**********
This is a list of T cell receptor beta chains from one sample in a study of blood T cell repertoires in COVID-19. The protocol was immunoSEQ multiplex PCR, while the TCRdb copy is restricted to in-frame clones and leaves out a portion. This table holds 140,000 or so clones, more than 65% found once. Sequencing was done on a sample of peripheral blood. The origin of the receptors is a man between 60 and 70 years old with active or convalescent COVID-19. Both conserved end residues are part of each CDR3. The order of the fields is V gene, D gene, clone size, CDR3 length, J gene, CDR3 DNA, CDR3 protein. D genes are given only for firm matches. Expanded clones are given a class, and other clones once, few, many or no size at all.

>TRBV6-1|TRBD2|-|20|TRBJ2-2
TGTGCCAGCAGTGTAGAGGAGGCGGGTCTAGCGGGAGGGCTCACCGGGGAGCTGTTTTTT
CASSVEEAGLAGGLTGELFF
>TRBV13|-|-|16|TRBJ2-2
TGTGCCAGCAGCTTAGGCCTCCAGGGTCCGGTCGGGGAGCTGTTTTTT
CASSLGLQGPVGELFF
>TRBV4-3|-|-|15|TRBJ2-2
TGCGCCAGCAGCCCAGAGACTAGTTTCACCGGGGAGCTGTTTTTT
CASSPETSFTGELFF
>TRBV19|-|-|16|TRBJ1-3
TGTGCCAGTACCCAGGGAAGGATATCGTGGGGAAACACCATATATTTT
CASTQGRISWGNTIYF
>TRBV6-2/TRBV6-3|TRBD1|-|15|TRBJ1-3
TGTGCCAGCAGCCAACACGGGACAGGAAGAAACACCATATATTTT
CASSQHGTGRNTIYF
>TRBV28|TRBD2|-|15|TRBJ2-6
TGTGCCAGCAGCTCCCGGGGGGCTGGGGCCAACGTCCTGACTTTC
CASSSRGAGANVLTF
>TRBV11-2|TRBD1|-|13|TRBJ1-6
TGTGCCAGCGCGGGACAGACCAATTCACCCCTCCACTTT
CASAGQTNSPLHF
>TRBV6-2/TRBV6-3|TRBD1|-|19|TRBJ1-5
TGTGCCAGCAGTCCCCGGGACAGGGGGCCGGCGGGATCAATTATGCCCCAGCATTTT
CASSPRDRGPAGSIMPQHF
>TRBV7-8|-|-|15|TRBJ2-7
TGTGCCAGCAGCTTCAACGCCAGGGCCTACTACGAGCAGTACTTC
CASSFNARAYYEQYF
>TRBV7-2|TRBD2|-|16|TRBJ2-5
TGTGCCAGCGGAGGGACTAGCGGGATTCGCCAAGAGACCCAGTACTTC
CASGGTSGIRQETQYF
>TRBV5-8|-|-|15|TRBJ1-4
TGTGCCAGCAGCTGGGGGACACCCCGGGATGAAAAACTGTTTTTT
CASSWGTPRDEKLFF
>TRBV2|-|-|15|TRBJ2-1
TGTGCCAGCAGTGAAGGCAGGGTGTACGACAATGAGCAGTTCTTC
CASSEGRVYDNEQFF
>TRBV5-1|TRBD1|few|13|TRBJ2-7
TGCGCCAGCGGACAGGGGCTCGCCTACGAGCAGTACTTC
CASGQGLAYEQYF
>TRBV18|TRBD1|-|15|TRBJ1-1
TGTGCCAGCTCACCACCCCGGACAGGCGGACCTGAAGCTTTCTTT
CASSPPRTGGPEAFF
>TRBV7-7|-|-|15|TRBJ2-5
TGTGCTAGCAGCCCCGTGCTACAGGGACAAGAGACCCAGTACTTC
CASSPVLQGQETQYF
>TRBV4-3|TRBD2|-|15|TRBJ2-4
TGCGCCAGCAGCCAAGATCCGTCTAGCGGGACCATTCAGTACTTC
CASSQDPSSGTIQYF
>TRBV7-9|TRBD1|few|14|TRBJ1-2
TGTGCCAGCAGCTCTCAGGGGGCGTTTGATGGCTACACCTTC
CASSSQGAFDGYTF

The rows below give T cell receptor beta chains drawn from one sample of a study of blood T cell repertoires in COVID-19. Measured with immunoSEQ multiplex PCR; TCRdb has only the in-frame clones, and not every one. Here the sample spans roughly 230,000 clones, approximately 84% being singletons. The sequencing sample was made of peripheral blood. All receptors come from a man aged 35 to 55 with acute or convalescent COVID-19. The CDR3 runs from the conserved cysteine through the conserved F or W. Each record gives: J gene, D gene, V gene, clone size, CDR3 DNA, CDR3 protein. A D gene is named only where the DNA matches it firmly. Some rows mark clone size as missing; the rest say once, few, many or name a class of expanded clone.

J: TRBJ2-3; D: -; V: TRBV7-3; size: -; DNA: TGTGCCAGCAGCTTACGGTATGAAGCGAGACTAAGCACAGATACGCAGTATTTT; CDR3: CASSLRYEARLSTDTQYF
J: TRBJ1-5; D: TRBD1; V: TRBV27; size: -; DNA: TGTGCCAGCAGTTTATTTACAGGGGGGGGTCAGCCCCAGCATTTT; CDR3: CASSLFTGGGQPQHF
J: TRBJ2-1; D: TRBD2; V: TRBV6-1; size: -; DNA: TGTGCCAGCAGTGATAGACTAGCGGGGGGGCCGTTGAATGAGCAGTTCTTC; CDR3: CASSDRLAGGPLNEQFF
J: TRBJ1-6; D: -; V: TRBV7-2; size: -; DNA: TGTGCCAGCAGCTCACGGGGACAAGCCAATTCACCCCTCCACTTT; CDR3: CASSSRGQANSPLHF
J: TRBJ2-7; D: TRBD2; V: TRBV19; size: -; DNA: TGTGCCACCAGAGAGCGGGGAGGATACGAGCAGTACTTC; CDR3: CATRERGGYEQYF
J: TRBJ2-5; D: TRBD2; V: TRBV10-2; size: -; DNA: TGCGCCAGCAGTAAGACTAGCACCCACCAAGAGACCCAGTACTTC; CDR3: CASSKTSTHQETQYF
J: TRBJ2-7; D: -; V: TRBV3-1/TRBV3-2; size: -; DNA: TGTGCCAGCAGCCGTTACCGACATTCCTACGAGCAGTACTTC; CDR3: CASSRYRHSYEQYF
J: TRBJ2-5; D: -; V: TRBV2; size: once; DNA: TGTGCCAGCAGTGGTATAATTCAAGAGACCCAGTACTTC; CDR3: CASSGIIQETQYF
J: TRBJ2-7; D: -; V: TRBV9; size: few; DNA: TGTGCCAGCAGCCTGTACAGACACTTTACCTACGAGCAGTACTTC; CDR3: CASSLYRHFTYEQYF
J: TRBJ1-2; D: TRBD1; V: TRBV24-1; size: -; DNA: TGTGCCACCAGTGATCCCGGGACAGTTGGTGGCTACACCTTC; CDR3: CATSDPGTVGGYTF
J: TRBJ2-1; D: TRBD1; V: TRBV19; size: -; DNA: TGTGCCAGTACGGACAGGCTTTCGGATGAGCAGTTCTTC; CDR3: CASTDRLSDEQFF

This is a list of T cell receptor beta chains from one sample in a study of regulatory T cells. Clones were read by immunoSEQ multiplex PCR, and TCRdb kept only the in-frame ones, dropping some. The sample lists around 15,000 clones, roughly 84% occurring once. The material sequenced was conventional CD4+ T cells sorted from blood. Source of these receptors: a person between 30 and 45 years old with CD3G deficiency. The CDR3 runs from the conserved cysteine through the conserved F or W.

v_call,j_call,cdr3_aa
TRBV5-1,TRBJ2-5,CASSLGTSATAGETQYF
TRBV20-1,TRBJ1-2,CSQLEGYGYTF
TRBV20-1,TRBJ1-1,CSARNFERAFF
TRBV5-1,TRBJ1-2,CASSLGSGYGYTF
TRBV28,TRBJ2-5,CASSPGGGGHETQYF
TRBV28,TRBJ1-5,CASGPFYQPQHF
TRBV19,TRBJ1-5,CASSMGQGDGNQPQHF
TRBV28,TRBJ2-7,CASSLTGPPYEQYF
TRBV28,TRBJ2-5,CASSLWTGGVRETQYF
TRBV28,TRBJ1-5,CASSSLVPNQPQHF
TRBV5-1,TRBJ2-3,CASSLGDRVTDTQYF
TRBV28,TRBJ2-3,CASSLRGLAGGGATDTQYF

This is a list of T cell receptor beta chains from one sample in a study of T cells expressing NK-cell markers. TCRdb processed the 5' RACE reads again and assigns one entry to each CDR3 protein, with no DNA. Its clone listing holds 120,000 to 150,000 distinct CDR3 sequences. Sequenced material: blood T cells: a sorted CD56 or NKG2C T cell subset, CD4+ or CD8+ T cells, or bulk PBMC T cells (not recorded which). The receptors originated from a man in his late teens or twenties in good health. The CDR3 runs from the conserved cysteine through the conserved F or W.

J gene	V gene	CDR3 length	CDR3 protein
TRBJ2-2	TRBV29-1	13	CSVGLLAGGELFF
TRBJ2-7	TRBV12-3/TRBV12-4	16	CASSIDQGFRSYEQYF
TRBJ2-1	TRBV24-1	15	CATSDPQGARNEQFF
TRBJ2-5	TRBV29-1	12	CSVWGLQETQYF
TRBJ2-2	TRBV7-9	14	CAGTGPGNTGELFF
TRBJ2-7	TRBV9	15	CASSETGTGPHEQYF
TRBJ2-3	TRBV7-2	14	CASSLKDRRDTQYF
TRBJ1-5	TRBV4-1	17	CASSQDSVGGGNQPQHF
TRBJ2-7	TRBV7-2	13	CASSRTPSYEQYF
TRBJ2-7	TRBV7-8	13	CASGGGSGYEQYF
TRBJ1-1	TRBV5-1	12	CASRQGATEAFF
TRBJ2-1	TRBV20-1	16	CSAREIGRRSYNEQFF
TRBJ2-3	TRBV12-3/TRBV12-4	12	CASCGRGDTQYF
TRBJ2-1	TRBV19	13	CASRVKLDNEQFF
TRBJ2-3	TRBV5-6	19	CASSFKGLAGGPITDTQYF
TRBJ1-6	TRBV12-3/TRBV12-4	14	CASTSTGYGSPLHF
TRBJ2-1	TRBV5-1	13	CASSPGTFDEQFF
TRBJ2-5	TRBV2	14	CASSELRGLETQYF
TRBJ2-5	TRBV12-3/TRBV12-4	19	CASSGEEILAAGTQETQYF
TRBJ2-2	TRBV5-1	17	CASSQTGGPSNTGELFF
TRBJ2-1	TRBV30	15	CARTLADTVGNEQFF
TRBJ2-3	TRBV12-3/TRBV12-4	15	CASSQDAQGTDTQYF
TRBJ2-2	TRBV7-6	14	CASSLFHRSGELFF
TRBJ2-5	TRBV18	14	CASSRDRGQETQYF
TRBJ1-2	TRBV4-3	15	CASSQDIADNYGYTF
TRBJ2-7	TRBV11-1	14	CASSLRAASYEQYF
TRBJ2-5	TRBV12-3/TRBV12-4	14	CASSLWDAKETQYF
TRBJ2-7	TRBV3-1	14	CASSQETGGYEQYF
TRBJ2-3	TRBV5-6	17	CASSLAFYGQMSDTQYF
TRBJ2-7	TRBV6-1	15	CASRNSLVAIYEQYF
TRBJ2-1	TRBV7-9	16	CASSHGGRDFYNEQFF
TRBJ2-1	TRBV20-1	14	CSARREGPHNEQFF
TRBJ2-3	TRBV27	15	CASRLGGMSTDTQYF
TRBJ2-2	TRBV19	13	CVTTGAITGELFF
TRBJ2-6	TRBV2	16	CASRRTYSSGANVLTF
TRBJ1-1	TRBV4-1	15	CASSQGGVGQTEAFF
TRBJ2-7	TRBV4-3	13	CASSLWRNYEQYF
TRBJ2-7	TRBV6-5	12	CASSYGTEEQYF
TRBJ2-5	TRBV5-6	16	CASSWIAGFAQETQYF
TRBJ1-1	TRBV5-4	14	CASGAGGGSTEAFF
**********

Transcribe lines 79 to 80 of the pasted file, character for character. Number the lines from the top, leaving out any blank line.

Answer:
This is a list of T cell receptor beta chains from one sample in a study of T cells expressing NK-cell markers. TCRdb processed the 5' RACE reads again and assigns one entry to each CDR3 protein, with no DNA. Its clone listing holds 120,000 to 150,000 distinct CDR3 sequences. Sequenced material: blood T cells: a sorted CD56 or NKG2C T cell subset, CD4+ or CD8+ T cells, or bulk PBMC T cells (not recorded which). The receptors originated from a man in his late teens or twenties in good health. The CDR3 runs from the conserved cysteine through the conserved F or W.

J gene	V gene	CDR3 length	CDR3 protein